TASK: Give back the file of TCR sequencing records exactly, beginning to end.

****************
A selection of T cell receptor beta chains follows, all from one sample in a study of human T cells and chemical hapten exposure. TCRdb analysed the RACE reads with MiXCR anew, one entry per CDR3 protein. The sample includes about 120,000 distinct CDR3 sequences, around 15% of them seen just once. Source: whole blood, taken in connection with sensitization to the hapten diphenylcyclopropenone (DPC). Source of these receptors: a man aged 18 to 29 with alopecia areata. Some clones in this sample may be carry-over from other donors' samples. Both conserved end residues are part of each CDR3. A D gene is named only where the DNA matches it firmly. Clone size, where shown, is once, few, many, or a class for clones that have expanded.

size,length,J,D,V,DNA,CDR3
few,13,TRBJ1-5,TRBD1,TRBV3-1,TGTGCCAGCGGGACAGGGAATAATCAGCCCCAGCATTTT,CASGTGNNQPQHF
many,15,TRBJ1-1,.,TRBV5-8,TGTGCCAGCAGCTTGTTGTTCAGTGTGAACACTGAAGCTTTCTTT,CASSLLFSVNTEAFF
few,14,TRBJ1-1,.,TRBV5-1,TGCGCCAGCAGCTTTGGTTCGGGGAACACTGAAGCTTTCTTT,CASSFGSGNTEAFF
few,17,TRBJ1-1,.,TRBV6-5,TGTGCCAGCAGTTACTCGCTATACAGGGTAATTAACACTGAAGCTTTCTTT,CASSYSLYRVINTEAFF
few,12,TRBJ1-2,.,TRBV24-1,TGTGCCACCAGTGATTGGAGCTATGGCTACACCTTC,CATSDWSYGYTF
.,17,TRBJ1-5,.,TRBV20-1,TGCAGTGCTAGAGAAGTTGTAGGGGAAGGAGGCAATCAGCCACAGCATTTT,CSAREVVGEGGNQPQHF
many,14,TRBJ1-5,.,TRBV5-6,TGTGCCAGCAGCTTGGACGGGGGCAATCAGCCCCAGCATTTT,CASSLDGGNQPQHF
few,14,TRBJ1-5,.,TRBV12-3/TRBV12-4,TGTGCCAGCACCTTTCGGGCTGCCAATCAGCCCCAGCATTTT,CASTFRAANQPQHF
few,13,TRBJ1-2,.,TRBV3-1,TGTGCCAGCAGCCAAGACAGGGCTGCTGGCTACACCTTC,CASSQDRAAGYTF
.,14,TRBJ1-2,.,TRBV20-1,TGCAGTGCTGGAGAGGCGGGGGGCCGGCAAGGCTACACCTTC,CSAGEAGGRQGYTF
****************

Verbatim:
A selection of T cell receptor beta chains follows, all from one sample in a study of human T cells and chemical hapten exposure. TCRdb analysed the RACE reads with MiXCR anew, one entry per CDR3 protein. The sample includes about 120,000 distinct CDR3 sequences, around 15% of them seen just once. Source: whole blood, taken in connection with sensitization to the hapten diphenylcyclopropenone (DPC). Source of these receptors: a man aged 18 to 29 with alopecia areata. Some clones in this sample may be carry-over from other donors' samples. Both conserved end residues are part of each CDR3. A D gene is named only where the DNA matches it firmly. Clone size, where shown, is once, few, many, or a class for clones that have expanded.

size,length,J,D,V,DNA,CDR3
few,13,TRBJ1-5,TRBD1,TRBV3-1,TGTGCCAGCGGGACAGGGAATAATCAGCCCCAGCATTTT,CASGTGNNQPQHF
many,15,TRBJ1-1,.,TRBV5-8,TGTGCCAGCAGCTTGTTGTTCAGTGTGAACACTGAAGCTTTCTTT,CASSLLFSVNTEAFF
few,14,TRBJ1-1,.,TRBV5-1,TGCGCCAGCAGCTTTGGTTCGGGGAACACTGAAGCTTTCTTT,CASSFGSGNTEAFF
few,17,TRBJ1-1,.,TRBV6-5,TGTGCCAGCAGTTACTCGCTATACAGGGTAATTAACACTGAAGCTTTCTTT,CASSYSLYRVINTEAFF
few,12,TRBJ1-2,.,TRBV24-1,TGTGCCACCAGTGATTGGAGCTATGGCTACACCTTC,CATSDWSYGYTF
.,17,TRBJ1-5,.,TRBV20-1,TGCAGTGCTAGAGAAGTTGTAGGGGAAGGAGGCAATCAGCCACAGCATTTT,CSAREVVGEGGNQPQHF
many,14,TRBJ1-5,.,TRBV5-6,TGTGCCAGCAGCTTGGACGGGGGCAATCAGCCCCAGCATTTT,CASSLDGGNQPQHF
few,14,TRBJ1-5,.,TRBV12-3/TRBV12-4,TGTGCCAGCACCTTTCGGGCTGCCAATCAGCCCCAGCATTTT,CASTFRAANQPQHF
few,13,TRBJ1-2,.,TRBV3-1,TGTGCCAGCAGCCAAGACAGGGCTGCTGGCTACACCTTC,CASSQDRAAGYTF
.,14,TRBJ1-2,.,TRBV20-1,TGCAGTGCTGGAGAGGCGGGGGGCCGGCAAGGCTACACCTTC,CSAGEAGGRQGYTF